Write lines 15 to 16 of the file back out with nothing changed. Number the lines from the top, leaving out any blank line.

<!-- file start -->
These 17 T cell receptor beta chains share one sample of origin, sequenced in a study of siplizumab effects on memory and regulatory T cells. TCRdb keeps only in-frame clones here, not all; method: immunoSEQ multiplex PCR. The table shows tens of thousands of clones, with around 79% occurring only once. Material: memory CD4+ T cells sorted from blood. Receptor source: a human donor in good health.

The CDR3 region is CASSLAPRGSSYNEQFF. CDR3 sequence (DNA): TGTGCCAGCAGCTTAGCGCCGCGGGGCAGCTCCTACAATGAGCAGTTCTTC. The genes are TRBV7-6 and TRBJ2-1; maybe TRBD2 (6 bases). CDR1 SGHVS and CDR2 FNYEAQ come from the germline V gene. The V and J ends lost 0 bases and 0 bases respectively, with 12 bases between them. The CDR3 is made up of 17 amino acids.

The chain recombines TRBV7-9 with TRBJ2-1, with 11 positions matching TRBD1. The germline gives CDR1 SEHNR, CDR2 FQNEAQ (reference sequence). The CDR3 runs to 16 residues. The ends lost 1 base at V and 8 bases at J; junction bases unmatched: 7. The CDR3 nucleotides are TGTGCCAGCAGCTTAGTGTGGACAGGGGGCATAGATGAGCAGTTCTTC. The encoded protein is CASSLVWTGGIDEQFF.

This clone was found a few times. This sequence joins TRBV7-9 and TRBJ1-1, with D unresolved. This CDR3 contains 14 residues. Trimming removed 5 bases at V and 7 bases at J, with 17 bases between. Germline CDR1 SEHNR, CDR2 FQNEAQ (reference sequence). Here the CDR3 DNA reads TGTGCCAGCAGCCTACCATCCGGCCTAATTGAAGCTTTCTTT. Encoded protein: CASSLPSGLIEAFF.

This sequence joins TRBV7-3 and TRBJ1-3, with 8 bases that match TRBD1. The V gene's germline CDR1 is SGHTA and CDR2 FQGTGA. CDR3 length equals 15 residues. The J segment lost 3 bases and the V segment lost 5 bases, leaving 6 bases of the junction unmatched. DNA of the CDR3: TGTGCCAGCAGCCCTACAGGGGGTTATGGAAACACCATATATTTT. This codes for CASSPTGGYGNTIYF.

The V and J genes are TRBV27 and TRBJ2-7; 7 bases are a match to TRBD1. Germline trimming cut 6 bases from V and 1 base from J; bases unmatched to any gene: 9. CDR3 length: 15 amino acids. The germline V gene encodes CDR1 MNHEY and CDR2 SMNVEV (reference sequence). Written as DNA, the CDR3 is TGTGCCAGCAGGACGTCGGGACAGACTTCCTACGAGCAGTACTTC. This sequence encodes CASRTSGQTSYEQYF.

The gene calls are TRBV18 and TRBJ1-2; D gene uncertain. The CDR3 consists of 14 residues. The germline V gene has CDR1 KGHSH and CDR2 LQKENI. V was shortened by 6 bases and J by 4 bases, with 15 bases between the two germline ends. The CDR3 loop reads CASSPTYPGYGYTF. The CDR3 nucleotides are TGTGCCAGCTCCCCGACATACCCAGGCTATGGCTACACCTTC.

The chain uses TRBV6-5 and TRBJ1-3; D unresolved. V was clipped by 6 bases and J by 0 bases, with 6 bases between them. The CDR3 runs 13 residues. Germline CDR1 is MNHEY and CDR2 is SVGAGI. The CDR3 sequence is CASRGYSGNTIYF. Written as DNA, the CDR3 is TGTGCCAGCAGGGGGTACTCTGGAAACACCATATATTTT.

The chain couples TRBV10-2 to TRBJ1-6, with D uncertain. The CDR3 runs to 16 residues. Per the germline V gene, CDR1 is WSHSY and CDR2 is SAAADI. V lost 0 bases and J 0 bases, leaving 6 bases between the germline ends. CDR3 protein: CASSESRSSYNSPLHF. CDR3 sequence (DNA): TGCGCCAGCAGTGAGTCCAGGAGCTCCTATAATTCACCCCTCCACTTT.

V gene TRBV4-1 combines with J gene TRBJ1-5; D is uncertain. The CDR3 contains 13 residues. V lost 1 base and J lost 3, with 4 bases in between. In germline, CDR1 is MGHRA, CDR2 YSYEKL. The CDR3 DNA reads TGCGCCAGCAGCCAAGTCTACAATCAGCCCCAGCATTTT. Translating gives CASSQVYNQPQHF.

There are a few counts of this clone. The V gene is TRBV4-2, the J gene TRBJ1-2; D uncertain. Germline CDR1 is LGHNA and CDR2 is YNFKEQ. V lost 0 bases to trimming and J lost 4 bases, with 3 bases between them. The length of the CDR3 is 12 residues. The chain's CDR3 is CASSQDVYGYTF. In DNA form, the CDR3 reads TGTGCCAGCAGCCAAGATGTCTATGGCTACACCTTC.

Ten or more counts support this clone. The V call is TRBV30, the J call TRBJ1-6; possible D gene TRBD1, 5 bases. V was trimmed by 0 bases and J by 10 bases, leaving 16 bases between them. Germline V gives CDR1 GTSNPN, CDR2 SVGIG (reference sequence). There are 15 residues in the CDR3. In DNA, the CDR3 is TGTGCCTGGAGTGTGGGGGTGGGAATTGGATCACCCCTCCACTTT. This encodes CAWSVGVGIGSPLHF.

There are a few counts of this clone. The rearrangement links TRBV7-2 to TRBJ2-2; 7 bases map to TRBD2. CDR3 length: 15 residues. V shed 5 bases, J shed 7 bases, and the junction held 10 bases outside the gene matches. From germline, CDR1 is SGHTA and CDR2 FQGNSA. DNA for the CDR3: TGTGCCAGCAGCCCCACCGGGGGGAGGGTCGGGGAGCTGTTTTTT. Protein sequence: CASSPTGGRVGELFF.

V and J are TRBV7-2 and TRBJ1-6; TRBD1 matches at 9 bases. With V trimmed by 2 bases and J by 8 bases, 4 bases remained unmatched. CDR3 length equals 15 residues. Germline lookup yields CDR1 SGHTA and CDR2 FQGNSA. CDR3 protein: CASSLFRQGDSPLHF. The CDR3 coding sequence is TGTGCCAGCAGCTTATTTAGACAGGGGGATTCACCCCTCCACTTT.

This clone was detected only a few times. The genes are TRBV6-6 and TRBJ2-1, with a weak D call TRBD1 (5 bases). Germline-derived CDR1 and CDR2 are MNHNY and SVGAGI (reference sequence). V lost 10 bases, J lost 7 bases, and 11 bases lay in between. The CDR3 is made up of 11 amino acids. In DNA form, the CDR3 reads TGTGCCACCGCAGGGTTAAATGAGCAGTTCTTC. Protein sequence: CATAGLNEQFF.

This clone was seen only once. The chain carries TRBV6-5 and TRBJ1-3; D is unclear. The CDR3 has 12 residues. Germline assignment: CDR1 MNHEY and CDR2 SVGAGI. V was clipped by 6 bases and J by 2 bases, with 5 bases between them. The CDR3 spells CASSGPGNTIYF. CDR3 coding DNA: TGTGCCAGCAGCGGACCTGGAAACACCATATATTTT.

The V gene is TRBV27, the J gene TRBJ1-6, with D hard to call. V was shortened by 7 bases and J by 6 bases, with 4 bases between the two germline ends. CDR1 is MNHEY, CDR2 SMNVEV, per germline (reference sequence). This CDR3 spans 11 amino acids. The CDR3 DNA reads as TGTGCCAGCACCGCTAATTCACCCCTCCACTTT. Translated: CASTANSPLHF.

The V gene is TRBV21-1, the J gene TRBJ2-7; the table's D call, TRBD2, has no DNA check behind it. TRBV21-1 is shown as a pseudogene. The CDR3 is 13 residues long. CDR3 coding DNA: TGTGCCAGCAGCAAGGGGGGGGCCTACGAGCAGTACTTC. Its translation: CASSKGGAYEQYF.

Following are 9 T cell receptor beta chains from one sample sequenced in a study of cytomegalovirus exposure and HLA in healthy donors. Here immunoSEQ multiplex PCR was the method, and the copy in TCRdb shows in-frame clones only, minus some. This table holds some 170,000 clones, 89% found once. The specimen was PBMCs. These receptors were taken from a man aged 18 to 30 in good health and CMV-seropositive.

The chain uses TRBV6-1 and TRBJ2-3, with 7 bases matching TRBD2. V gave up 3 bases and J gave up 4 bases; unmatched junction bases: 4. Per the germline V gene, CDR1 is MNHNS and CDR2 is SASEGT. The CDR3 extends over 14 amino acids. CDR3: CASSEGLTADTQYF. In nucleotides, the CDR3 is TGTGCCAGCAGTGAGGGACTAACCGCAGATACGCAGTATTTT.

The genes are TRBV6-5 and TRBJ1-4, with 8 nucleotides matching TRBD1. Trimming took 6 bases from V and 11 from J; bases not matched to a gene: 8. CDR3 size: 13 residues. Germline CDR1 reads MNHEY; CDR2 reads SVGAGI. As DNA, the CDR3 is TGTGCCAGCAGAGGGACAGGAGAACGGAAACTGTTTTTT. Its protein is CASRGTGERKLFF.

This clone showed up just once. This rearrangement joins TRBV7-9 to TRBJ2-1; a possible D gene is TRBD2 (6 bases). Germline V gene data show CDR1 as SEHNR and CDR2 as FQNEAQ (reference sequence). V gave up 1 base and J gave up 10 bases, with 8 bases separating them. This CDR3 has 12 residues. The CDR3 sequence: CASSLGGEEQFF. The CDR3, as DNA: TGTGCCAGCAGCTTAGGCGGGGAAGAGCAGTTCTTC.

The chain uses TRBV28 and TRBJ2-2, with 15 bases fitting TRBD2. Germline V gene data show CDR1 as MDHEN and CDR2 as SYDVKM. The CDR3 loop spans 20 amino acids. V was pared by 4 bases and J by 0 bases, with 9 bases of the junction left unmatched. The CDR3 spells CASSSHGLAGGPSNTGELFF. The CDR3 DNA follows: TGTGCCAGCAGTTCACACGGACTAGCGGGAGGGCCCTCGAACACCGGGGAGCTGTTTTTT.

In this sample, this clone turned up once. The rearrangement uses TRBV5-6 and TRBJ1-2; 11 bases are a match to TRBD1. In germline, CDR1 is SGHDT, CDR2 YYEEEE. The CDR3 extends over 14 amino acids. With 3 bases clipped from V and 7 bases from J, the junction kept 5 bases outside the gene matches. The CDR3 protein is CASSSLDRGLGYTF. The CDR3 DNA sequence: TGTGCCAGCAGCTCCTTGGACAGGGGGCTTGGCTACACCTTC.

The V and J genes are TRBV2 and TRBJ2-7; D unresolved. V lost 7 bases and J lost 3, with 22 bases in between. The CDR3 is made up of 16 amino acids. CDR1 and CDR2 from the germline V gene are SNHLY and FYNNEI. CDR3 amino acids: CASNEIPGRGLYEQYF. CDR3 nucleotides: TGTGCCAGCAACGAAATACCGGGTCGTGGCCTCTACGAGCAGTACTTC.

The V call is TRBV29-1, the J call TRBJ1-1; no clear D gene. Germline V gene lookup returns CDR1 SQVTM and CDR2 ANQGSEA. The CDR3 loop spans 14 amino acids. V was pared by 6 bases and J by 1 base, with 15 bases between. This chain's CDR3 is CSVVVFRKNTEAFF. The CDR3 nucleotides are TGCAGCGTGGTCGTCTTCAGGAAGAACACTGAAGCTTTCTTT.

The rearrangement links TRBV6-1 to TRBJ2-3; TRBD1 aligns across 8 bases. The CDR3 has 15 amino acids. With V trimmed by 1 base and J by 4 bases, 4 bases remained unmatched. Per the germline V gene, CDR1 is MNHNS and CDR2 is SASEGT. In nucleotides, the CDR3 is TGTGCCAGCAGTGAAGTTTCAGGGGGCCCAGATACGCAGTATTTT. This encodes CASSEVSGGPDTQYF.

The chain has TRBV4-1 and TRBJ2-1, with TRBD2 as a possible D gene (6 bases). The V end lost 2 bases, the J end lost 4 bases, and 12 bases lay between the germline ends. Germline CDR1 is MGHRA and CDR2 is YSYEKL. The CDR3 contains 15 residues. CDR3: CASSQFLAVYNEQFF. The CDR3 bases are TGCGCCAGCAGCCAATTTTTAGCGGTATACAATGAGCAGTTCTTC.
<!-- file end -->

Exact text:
This clone was detected only a few times. The genes are TRBV6-6 and TRBJ2-1, with a weak D call TRBD1 (5 bases). Germline-derived CDR1 and CDR2 are MNHNY and SVGAGI (reference sequence). V lost 10 bases, J lost 7 bases, and 11 bases lay in between. The CDR3 is made up of 11 amino acids. In DNA form, the CDR3 reads TGTGCCACCGCAGGGTTAAATGAGCAGTTCTTC. Protein sequence: CATAGLNEQFF.

This clone was seen only once. The chain carries TRBV6-5 and TRBJ1-3; D is unclear. The CDR3 has 12 residues. Germline assignment: CDR1 MNHEY and CDR2 SVGAGI. V was clipped by 6 bases and J by 2 bases, with 5 bases between them. The CDR3 spells CASSGPGNTIYF. CDR3 coding DNA: TGTGCCAGCAGCGGACCTGGAAACACCATATATTTT.